The cross and the lynching tree (Book, 2011) [WorldCat.org]
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The cross and the lynching tree
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The cross and the lynching tree

Author: James H Cone
Publisher: Maryknoll, N.Y. : Orbis Books, [2011] ©2011
Edition/Format:   Print book : EnglishView all editions and formats
Summary:
The cross and the lynching tree are the two most emotionally charged symbols in the history of the African American community. In this powerful new work, theologian James H. Cone explores these symbols and their interconnection in the history and souls of black folk. Both the cross and the lynching tree represent the worst in human beings and at the same time a thirst for life that refuses to let the worst determine  Read more...
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Details

Genre/Form: History
Named Person: Jesus Christ; Jésus-Christ; Jesus Christ.; Schwarze
Document Type: Book
All Authors / Contributors: James H Cone
ISBN: 9781570759376 1570759375 9781626980051 1626980055
OCLC Number: 708648158
Awards: Commended for Independent Publisher Book Awards (Religion) 2012
Description: xix, 202 pages ; 22 cm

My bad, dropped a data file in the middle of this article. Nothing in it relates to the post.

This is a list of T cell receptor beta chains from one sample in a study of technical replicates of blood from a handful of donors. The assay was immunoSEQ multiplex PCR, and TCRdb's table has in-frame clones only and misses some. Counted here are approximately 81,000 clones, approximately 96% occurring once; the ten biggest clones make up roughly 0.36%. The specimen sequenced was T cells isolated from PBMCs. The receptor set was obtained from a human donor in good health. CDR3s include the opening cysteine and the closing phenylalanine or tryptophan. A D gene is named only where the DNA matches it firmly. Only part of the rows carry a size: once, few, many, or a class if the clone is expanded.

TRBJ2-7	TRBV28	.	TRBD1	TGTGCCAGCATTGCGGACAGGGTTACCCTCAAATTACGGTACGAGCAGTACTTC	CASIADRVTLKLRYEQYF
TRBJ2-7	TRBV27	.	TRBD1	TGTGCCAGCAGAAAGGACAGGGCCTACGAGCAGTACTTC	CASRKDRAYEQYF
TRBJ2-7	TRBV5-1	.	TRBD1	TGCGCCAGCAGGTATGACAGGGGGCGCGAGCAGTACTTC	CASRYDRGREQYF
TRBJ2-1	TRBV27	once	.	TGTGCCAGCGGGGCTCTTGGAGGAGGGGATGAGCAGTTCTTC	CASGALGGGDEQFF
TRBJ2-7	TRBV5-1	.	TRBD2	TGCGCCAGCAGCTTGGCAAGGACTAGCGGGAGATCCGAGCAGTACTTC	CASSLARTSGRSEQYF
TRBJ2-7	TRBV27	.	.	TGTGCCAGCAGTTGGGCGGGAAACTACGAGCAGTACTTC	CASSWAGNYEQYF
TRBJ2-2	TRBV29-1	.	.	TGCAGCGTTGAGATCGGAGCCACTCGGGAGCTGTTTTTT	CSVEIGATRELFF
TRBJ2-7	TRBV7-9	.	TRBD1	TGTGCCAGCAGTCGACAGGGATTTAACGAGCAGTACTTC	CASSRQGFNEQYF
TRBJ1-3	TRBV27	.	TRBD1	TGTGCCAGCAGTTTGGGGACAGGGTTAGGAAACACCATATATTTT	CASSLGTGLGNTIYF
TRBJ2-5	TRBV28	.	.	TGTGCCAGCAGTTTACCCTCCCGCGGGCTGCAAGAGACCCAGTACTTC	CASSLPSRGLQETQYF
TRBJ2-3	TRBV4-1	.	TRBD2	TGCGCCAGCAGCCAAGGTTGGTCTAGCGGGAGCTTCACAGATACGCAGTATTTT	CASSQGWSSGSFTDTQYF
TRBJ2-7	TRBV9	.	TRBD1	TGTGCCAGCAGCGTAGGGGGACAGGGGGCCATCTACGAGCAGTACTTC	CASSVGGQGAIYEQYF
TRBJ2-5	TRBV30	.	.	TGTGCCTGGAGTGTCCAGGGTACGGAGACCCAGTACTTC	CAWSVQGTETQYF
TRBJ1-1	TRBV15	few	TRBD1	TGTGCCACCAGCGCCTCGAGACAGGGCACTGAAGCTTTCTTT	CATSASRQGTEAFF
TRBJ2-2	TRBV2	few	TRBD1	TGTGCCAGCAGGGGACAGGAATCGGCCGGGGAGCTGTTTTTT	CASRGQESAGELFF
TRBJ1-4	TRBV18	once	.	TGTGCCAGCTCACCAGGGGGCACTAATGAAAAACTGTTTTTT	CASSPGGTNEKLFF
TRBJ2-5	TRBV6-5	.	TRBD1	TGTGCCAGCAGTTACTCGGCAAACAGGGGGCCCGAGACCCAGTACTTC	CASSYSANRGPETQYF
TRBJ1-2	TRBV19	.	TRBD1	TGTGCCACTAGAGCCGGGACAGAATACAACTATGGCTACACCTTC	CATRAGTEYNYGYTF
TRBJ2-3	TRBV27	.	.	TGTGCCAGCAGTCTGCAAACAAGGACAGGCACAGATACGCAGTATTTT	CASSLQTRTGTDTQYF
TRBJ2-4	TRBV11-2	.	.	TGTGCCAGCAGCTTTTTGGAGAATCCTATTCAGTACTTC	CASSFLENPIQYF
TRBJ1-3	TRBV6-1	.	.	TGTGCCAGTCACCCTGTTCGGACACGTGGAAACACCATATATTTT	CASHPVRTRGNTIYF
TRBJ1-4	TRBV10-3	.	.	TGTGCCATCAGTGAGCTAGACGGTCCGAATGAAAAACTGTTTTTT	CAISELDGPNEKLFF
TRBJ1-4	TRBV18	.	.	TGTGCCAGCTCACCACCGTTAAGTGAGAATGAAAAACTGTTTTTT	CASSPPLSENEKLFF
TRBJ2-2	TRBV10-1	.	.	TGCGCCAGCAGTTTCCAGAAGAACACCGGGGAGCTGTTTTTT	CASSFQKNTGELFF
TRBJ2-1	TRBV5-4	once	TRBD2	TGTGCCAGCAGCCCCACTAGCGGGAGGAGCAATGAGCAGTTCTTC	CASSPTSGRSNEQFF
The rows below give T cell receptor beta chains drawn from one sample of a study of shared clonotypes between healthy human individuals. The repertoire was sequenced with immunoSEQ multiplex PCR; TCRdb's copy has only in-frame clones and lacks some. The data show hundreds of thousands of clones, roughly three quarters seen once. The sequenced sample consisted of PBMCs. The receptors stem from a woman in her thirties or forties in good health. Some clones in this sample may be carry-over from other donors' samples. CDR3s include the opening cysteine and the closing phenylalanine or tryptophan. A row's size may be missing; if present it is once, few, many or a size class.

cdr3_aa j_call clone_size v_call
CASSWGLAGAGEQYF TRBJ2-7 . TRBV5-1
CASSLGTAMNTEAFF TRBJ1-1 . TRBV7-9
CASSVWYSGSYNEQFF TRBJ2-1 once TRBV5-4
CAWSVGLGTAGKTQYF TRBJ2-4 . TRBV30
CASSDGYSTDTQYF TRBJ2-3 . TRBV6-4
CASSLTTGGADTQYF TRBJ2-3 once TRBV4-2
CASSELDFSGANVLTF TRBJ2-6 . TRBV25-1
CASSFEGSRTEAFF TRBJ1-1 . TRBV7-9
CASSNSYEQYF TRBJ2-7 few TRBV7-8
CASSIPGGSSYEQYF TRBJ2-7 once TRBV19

Contents: "Nobody knows de trouble I've seen": the cross and the lynching tree in the Black experience --
"The terrible beauty of the cross" and the tragedy of the lynching tree: a reflection on Reinhold Niebuhr --
Bearing the cross and staring down the lynching tree: Martin Luther King, Jr.'s struggle to redeem the soul of America --
The re-crucified Christ in Black literary imagination --
Oh Mary, don't you weep --
Conclusion: legacies of the cross and the lynching tree.
Responsibility: James H. Cone.

Abstract:

The cross and the lynching tree are the two most emotionally charged symbols in the history of the African American community. In this powerful new work, theologian James H. Cone explores these symbols and their interconnection in the history and souls of black folk. Both the cross and the lynching tree represent the worst in human beings and at the same time a thirst for life that refuses to let the worst determine our final meaning. While the lynching tree symbolized white power and black death, the cross symbolizes divine power and black life, God overcoming the power of sin and death. For African Americans, the image of Jesus, hung on a tree to die, powerfully grounded their faith that God was with them, even in the suffering of the lynching era. In a work that spans social history, theology, and cultural studies, Cone explores the message of the spirituals and the power of the blues; the passion and the engaged vision of Martin Luther King, Jr.; he invokes the spirits of Billie Holiday and Langston Hughes, Fannie Lou Hamer and Ida B. Wells, and the witness of black artists, writers, preachers, and fighters for justice. And he remembers the victims, especially the 5,000 who perished during the lynching period. Through their witness he contemplates the greatest challenge of any Christian theology to explain how life can be made meaningful in the face of death and injustice.

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